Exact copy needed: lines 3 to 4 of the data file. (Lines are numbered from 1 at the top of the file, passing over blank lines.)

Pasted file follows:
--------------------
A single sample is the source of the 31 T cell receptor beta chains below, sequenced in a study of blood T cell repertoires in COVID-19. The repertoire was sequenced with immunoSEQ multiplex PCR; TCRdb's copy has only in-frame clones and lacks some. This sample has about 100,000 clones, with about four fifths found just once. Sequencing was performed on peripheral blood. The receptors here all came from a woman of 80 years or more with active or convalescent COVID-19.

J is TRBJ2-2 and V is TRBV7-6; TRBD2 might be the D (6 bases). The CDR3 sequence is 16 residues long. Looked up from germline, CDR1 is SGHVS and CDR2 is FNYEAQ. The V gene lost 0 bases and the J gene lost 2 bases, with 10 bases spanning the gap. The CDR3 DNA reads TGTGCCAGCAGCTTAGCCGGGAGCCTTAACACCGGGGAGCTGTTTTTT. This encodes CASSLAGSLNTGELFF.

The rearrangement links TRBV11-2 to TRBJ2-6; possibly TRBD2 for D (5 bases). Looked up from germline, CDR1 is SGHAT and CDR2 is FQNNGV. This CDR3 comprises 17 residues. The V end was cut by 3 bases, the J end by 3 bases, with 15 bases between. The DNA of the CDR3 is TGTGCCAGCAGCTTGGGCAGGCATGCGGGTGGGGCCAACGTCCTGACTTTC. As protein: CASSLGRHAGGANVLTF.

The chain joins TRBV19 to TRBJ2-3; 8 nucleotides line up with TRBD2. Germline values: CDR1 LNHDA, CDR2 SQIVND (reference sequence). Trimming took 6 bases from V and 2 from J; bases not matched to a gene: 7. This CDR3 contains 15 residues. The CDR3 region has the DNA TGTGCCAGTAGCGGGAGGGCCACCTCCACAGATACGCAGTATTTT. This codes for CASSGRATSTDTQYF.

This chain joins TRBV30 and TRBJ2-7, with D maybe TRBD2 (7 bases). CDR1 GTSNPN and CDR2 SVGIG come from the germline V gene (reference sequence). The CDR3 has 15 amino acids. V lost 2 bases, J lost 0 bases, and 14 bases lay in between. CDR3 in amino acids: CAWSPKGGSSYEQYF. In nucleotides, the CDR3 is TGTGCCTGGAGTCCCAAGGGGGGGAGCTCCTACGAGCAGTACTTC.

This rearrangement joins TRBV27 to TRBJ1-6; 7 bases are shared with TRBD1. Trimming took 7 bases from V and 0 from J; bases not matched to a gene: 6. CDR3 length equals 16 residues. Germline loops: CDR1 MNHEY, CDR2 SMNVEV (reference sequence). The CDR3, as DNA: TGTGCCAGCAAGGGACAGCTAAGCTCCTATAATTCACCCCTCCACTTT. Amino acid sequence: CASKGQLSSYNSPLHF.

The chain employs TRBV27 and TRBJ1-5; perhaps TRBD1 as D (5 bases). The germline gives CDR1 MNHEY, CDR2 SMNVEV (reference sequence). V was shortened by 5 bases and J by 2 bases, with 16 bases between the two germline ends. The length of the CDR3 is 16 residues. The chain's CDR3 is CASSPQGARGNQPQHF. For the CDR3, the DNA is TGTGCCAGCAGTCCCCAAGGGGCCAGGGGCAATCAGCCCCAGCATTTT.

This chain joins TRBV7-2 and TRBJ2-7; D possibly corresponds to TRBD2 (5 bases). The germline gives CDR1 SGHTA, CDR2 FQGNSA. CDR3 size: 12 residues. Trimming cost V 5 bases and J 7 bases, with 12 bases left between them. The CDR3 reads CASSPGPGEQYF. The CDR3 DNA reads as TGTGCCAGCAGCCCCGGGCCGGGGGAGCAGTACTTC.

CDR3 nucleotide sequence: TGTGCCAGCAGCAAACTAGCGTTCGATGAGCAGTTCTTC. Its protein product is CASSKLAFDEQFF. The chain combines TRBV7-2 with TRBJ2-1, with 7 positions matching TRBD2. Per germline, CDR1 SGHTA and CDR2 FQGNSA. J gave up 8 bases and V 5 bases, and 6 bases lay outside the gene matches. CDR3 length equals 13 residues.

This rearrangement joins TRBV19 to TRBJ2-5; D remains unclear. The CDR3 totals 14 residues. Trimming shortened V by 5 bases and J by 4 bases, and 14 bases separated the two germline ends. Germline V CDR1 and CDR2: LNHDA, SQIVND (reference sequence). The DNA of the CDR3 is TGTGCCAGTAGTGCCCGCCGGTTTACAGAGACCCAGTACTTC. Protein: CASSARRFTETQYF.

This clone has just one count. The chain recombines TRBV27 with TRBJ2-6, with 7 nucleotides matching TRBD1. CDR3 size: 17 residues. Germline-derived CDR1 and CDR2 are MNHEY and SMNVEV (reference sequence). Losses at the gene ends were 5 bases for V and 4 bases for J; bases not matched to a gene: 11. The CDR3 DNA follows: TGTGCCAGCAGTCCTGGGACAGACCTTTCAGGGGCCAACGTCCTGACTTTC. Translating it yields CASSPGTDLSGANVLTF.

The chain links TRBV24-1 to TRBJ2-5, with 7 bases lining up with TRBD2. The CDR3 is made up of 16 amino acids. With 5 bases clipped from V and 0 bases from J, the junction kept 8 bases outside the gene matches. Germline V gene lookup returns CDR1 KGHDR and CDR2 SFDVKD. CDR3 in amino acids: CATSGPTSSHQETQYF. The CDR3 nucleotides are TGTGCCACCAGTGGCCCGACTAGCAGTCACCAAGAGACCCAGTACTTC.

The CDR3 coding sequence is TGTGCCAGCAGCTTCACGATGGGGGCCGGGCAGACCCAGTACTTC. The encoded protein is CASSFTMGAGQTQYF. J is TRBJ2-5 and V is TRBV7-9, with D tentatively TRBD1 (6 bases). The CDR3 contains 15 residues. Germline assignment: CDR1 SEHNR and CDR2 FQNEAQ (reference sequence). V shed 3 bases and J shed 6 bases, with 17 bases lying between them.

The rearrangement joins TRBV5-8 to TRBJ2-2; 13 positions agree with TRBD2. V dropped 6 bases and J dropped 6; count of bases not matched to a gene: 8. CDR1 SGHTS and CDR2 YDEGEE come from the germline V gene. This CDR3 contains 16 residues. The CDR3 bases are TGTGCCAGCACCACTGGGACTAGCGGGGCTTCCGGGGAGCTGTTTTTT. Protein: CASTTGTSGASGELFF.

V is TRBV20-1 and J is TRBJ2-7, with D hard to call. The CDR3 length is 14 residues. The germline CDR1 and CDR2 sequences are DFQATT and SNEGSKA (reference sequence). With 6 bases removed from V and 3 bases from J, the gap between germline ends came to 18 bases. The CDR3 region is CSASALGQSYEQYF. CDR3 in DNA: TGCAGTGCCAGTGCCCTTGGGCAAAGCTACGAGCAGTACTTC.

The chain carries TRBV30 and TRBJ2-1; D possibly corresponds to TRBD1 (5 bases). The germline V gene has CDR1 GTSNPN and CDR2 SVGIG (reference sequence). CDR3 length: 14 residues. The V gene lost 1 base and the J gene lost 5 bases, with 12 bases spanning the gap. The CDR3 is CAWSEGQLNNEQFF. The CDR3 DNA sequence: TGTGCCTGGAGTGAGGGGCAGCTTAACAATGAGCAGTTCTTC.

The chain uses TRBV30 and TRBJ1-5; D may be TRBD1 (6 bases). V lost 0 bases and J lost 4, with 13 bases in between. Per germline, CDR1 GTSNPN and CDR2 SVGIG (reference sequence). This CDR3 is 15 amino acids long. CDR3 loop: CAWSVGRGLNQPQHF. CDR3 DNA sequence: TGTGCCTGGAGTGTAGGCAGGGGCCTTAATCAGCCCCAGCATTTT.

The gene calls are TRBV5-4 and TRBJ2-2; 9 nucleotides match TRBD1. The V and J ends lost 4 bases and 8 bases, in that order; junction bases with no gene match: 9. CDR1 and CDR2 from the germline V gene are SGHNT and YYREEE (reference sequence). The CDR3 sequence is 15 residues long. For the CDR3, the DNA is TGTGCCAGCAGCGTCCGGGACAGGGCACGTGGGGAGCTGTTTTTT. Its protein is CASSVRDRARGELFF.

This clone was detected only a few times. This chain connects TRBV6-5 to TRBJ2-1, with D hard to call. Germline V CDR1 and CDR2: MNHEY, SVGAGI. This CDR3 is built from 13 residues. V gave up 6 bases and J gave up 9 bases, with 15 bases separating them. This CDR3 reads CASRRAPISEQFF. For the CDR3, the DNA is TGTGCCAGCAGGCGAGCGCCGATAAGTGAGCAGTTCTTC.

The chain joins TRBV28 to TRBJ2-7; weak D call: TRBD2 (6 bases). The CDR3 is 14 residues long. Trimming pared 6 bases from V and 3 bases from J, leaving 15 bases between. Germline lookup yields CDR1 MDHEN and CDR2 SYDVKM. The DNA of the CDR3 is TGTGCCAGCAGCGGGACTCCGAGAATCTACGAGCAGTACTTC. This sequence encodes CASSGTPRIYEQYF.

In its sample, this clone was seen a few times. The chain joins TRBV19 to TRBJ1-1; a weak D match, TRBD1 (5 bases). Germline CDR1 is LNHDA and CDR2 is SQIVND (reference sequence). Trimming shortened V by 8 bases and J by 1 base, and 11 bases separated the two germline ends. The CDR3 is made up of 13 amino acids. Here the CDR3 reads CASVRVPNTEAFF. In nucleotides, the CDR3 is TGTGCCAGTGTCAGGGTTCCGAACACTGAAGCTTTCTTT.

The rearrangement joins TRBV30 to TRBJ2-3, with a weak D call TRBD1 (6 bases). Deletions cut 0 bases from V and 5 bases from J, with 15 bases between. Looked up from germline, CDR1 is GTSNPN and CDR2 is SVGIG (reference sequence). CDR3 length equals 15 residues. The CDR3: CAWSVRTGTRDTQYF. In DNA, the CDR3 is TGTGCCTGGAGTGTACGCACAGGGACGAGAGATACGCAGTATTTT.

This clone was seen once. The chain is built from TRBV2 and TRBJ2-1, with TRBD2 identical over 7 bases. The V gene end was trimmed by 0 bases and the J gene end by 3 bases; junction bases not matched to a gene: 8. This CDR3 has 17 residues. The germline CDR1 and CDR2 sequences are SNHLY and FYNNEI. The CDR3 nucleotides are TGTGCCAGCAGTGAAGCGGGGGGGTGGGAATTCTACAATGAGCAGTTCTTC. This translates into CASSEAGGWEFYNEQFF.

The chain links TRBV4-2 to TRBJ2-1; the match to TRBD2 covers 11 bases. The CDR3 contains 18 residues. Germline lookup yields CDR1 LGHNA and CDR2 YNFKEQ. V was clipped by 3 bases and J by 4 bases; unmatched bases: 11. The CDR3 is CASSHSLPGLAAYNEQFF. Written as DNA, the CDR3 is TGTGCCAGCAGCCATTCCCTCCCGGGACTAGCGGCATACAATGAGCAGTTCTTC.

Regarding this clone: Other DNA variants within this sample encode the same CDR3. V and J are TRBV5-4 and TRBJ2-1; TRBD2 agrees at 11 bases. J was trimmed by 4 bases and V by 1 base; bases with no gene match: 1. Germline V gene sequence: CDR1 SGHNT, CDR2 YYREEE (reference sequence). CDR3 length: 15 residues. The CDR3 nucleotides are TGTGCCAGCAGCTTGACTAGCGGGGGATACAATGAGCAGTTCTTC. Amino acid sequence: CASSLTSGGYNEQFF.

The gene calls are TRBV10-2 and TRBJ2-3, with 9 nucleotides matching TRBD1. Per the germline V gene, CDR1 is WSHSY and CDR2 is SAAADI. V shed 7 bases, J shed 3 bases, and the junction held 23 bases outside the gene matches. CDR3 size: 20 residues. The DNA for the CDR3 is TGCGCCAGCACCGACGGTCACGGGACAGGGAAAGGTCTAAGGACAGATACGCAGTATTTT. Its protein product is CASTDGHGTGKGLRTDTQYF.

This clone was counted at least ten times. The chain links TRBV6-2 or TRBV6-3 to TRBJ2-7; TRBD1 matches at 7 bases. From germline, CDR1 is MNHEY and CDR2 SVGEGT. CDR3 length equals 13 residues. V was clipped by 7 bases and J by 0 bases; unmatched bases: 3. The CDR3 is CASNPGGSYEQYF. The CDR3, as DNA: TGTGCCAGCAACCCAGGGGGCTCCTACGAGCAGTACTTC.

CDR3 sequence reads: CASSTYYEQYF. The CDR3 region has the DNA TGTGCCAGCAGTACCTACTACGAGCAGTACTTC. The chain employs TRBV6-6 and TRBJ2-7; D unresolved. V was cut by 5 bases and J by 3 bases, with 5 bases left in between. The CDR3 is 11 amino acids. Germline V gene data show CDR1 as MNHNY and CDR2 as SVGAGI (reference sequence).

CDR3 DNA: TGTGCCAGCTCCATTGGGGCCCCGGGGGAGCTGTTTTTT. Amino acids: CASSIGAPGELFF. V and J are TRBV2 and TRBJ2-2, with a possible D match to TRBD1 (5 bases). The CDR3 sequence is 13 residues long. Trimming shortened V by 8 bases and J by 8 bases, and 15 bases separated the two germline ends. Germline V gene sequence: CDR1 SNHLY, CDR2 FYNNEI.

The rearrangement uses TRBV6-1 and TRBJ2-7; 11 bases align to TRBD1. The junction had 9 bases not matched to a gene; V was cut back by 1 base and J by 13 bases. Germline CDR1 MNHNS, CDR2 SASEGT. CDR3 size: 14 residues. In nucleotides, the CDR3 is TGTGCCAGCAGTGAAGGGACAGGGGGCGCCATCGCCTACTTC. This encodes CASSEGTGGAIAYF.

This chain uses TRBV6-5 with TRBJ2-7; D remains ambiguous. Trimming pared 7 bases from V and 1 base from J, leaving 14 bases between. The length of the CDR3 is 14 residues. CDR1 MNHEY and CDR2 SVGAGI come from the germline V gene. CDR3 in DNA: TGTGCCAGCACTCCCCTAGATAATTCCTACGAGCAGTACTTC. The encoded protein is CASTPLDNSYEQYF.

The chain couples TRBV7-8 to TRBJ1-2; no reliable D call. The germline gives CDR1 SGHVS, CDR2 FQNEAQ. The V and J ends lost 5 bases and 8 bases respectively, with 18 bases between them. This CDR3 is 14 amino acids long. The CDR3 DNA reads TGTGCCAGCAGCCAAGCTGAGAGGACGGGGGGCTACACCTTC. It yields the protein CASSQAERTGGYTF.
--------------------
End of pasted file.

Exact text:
The rearrangement links TRBV11-2 to TRBJ2-6; possibly TRBD2 for D (5 bases). Looked up from germline, CDR1 is SGHAT and CDR2 is FQNNGV. This CDR3 comprises 17 residues. The V end was cut by 3 bases, the J end by 3 bases, with 15 bases between. The DNA of the CDR3 is TGTGCCAGCAGCTTGGGCAGGCATGCGGGTGGGGCCAACGTCCTGACTTTC. As protein: CASSLGRHAGGANVLTF.

The chain joins TRBV19 to TRBJ2-3; 8 nucleotides line up with TRBD2. Germline values: CDR1 LNHDA, CDR2 SQIVND (reference sequence). Trimming took 6 bases from V and 2 from J; bases not matched to a gene: 7. This CDR3 contains 15 residues. The CDR3 region has the DNA TGTGCCAGTAGCGGGAGGGCCACCTCCACAGATACGCAGTATTTT. This codes for CASSGRATSTDTQYF.